# 28.1 Discrete random variables

## 28.1.1 The linearity of expectation

###### Example 28.1.1

Let $X$ be the sum of three fair dice, and let $A$ be the outcome \say$X$ is even. Then $\operatorname{E}[X|A]=\operatorname{E}[A]$.

This is true by the linearity of expectation, let $X_{1},X_{2},X_{3}$ be the respective dice rolls, then we know that

$\displaystyle\operatorname{E}[X|A]$ | $\displaystyle=\operatorname{E}[X_{1}+X_{2}+X_{3}|A]$ | (28.1) | ||

$\displaystyle=\operatorname{E}[X_{1}|A]+\operatorname{E}[X_{2}|A]+% \operatorname{E}[X_{3}|A]$ | (28.2) |

We have three cases here, but they are all symmetrical, so we can just consider

$\displaystyle\operatorname{E}[X_{3}|A]$ | $\displaystyle=\sum_{1\leq i\leq 6}i\times\Pr(X_{3}=i|X\text{ is even})$ | (28.3) |

Then of course the question is what is $\Pr(X_{3}=i|X\text{ is even})$. Here we can apply the definition of conditional probability

$\displaystyle\Pr(X_{3}=i|X\text{ is even})$ | $\displaystyle=\Pr\left(\frac{X_{3}=i\cap X\text{ is even}}{X\text{is even}}\right)$ | (28.4) |

and the easy thing to compute here is the probability that $X$ is even which is $\frac{1}{2}$. Then the slightly harder thing to compute is the numerator; clearly $X_{3}=i$ with probability

## 28.1.2 Variance of a discrete random variable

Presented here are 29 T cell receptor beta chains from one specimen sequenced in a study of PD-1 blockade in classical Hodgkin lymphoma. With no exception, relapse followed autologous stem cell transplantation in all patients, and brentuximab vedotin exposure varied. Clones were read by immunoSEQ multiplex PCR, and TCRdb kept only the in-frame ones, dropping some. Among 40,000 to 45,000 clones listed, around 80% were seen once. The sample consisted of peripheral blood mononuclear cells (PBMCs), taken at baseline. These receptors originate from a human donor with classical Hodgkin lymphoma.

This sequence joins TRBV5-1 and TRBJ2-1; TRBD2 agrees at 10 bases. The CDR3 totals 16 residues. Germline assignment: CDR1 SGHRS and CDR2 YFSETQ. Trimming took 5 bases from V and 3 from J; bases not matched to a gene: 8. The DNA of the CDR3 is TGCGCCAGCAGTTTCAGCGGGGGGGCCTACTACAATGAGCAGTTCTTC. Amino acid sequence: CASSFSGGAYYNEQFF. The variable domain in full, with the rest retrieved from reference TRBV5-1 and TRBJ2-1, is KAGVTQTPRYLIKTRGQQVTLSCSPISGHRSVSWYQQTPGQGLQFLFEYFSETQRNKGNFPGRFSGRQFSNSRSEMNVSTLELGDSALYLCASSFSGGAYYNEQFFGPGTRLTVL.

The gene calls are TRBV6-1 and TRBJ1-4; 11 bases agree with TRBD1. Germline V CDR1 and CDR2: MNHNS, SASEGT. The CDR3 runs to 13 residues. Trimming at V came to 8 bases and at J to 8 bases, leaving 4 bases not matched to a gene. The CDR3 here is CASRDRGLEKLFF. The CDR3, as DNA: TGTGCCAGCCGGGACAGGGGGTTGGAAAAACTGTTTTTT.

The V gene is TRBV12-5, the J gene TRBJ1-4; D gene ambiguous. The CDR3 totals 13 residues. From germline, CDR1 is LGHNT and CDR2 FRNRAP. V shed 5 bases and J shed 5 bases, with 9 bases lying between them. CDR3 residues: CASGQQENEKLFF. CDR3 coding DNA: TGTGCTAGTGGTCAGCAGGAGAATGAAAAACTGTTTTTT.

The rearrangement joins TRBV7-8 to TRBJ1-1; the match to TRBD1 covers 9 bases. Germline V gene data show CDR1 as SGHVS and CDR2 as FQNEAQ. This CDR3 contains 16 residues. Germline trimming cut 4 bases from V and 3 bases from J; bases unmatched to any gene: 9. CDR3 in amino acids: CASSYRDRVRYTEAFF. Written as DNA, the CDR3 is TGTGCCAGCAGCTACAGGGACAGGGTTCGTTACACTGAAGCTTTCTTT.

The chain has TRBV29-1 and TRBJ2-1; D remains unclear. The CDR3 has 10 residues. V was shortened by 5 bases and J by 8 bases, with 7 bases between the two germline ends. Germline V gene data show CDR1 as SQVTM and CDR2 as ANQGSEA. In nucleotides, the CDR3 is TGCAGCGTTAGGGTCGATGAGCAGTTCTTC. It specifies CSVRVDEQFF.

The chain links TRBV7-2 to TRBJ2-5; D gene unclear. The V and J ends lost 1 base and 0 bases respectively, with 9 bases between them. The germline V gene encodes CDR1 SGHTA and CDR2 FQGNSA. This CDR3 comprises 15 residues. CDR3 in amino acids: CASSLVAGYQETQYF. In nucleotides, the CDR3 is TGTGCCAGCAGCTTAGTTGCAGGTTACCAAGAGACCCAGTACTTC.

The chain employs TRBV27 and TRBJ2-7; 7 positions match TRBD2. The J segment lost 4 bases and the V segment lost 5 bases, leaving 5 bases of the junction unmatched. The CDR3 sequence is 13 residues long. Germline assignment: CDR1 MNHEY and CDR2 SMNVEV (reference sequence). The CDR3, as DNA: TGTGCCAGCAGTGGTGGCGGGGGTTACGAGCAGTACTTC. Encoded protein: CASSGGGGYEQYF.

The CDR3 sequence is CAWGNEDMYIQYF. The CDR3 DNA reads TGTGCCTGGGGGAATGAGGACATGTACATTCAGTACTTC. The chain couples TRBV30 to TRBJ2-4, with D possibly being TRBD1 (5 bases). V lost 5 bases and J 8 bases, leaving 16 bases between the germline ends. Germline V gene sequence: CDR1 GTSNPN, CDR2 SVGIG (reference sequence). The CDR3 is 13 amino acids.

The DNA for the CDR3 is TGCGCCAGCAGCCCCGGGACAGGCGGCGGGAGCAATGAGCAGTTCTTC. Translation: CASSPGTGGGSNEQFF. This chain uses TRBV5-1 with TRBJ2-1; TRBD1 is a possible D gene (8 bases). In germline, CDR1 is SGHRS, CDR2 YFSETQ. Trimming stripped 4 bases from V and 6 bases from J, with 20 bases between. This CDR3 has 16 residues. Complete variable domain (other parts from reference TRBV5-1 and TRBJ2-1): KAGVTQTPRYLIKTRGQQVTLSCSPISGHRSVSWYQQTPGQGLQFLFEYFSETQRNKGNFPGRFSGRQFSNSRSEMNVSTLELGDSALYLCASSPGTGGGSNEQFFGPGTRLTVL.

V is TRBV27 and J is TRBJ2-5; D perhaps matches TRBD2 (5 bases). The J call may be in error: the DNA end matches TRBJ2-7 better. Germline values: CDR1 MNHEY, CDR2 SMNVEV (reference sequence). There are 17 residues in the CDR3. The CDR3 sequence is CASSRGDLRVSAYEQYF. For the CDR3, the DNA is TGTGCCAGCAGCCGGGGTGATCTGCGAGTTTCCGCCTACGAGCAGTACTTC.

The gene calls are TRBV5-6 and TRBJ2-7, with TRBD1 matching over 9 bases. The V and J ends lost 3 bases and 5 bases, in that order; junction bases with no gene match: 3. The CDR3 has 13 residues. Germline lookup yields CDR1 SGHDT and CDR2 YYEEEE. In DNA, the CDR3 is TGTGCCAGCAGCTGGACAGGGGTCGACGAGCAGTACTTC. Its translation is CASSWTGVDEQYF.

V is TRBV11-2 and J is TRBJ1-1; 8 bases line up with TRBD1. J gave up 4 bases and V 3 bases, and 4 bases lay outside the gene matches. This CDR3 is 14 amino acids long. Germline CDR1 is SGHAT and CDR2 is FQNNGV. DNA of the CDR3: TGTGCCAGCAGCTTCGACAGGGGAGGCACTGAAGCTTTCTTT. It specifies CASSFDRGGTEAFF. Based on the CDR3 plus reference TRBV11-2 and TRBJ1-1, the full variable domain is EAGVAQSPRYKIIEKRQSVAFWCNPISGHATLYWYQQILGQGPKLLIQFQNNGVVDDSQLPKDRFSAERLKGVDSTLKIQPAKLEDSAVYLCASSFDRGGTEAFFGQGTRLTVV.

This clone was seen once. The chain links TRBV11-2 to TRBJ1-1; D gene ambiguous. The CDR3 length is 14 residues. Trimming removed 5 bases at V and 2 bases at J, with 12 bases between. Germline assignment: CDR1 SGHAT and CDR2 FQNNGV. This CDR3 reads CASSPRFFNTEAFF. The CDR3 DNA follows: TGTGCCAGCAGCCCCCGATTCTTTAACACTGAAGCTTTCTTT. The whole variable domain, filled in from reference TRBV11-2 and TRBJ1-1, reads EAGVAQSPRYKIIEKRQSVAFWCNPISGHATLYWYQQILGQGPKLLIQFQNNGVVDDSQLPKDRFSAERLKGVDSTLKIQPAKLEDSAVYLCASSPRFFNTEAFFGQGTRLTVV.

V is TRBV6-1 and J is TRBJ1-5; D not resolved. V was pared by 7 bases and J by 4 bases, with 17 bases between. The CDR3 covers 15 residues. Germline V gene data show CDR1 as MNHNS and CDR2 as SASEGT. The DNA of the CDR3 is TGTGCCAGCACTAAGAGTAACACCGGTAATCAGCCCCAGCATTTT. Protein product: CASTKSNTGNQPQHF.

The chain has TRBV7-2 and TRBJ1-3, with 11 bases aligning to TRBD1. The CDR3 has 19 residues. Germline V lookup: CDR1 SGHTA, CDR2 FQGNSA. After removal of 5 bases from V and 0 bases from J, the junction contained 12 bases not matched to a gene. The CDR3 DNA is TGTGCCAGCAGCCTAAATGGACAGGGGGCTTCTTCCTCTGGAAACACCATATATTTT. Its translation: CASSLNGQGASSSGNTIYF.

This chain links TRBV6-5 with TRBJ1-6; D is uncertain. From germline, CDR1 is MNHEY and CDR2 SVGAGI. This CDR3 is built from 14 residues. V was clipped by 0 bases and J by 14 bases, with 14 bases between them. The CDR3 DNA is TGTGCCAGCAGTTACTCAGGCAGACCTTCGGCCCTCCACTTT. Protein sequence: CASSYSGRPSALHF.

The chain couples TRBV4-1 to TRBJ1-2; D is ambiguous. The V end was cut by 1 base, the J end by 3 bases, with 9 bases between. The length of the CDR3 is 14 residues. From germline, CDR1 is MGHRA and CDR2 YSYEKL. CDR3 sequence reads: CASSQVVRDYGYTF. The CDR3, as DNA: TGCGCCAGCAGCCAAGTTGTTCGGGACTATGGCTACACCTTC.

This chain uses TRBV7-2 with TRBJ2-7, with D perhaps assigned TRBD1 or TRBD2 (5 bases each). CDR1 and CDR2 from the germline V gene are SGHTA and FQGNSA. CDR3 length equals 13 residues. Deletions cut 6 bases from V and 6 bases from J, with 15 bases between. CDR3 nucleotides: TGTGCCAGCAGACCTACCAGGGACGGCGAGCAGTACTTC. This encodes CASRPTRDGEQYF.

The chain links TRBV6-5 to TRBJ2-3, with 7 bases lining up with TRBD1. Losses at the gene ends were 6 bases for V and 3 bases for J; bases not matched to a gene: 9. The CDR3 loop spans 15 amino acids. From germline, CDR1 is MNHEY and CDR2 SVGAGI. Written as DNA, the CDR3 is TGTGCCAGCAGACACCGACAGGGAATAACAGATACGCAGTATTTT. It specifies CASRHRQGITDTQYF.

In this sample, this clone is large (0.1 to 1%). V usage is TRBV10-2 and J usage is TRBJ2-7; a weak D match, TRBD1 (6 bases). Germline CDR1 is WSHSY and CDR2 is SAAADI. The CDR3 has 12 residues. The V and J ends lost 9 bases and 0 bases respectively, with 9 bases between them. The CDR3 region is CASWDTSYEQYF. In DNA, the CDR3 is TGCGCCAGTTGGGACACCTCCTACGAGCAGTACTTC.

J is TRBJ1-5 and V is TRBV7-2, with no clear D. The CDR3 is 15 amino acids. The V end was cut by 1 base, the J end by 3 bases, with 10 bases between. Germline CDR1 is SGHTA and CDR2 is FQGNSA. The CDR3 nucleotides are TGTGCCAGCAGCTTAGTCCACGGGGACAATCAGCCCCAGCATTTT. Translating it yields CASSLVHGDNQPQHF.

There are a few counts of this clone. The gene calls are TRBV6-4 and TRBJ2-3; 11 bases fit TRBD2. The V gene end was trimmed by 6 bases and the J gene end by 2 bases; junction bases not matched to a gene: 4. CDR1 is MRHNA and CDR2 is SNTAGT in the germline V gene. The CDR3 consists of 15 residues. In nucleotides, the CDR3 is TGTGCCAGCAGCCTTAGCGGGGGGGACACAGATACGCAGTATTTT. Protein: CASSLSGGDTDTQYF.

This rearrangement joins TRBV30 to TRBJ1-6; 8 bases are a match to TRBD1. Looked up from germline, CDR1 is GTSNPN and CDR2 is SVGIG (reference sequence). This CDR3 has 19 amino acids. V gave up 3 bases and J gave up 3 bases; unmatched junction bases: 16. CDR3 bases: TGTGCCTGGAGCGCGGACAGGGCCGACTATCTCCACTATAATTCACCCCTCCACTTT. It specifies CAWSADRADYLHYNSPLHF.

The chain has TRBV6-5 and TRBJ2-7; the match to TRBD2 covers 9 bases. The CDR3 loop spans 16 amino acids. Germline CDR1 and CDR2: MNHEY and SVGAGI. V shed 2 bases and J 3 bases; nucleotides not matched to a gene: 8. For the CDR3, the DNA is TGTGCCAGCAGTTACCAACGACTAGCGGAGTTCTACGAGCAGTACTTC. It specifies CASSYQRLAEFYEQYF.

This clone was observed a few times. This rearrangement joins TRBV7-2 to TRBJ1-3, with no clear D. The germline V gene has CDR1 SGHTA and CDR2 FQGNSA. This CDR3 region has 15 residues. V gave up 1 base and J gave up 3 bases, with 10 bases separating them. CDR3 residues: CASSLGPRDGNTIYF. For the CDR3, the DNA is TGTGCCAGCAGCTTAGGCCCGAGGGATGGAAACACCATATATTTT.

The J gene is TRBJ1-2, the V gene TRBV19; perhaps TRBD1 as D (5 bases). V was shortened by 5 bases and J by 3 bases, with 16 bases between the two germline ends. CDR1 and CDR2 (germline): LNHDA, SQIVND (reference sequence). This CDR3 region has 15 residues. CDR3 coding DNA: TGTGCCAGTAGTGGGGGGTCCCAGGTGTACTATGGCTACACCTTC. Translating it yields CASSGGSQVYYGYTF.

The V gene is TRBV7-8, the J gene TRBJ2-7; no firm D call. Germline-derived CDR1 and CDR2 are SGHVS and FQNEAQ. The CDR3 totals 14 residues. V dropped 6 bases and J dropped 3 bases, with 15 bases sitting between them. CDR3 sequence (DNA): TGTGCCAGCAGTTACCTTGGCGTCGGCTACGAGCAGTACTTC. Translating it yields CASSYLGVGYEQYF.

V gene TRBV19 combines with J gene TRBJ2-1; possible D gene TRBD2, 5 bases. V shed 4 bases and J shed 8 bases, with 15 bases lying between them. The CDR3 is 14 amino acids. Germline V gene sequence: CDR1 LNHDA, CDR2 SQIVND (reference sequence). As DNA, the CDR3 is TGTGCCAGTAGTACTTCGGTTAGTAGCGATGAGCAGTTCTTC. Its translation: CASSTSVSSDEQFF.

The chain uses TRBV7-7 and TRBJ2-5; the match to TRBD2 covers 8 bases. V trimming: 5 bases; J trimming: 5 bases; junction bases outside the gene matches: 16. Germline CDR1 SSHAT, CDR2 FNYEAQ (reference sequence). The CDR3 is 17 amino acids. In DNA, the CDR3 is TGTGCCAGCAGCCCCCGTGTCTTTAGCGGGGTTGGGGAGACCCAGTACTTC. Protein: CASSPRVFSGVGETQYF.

The "variance" of a discrete random variable^{1}^{1}
1
Note: you’re not imagining things, I still need to add the section I
have written defining these. is a
measure of "spread" (how far apart values in a distribution are). It gives the
expected value of the square of the distance of the observed values (in the
outcome space) from the mean (expected value of the distribution). That’s a
mouthful to say, so it can be easier to write this as a formula.

^{2}

^{2}2 If it’s not clear why $X-\operatorname{E}[X]$ gives the signed distance between $X$ and $\operatorname{E}[X]$, take a look at the ”vectors” chapter.

There is an equivalent way in which the variance can be expressed which is a bit easier to use when trying to calculate the variance of a discrete random variable by hand:

$\displaystyle\operatorname{Var}[X]$ | $\displaystyle=\operatorname{E}\left[\left(X-\operatorname{E}[X]\right)^{2}\right]$ | (28.6) | |||

$\displaystyle=\operatorname{E}\left[X^{2}-2X\operatorname{E}[X]+\operatorname{% E}[X]^{2}\right]$ | (step 1) | (28.7) | |||

$\displaystyle=\operatorname{E}[X^{2}]-2\operatorname{E}[X]\operatorname{E}[X]+% \operatorname{E}[X^{2}]$ | (step 2) | (28.8) | |||

$\displaystyle=\operatorname{E}\left[X^{2}\right]-\left(\operatorname{E}[X]% \right)^{2}$ | (28.9) |

When we went from step 1 to step 2, we took advantage of the fact that
$\operatorname{E}[X]$ is constant; in effect, we grouped our expression as$\operatorname{E}\left[\left(2\operatorname{E}[X]\right)X\right]$,^{3}^{3}
3
Bear in mind that $\operatorname{E}[X]$ is a constant and then used the
linearity of expectation
^{4}^{4}
4
If this means nothing to you, please be aware
that I have yet to write this section.
to rewrite it as
$\left(2\operatorname{E}[X]\right)\operatorname{E}[X]$.